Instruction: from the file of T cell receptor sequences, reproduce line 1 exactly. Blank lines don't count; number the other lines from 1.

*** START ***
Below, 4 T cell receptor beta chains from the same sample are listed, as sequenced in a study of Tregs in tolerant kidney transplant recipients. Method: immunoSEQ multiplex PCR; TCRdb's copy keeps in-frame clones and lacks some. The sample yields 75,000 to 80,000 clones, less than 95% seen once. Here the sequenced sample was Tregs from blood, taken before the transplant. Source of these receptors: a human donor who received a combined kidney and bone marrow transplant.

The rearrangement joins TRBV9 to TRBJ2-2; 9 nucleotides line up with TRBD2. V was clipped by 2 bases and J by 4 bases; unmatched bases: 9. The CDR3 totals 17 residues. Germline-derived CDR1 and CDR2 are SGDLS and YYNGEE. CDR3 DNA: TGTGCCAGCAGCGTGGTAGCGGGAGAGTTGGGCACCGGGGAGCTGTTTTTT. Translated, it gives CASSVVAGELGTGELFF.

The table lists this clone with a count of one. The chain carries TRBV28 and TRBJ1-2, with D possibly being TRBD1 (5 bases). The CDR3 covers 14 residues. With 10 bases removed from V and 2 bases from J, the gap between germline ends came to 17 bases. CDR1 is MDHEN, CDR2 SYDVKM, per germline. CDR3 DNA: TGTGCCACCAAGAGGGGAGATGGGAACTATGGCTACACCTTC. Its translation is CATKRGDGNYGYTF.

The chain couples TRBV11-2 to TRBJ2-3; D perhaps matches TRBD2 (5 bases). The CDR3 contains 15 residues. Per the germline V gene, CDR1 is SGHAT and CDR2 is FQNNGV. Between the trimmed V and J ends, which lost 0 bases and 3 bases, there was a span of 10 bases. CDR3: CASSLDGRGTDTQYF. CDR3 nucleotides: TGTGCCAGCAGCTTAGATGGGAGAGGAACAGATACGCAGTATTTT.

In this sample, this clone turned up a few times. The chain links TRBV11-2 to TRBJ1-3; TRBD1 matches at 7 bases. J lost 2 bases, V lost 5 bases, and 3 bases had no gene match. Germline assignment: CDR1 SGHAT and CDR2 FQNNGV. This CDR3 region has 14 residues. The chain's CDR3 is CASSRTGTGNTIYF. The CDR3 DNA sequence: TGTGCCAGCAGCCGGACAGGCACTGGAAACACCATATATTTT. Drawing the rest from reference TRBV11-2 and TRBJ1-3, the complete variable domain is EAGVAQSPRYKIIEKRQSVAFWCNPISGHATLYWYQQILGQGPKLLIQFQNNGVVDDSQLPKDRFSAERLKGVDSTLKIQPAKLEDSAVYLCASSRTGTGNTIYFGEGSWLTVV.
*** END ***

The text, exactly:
Below, 4 T cell receptor beta chains from the same sample are listed, as sequenced in a study of Tregs in tolerant kidney transplant recipients. Method: immunoSEQ multiplex PCR; TCRdb's copy keeps in-frame clones and lacks some. The sample yields 75,000 to 80,000 clones, less than 95% seen once. Here the sequenced sample was Tregs from blood, taken before the transplant. Source of these receptors: a human donor who received a combined kidney and bone marrow transplant.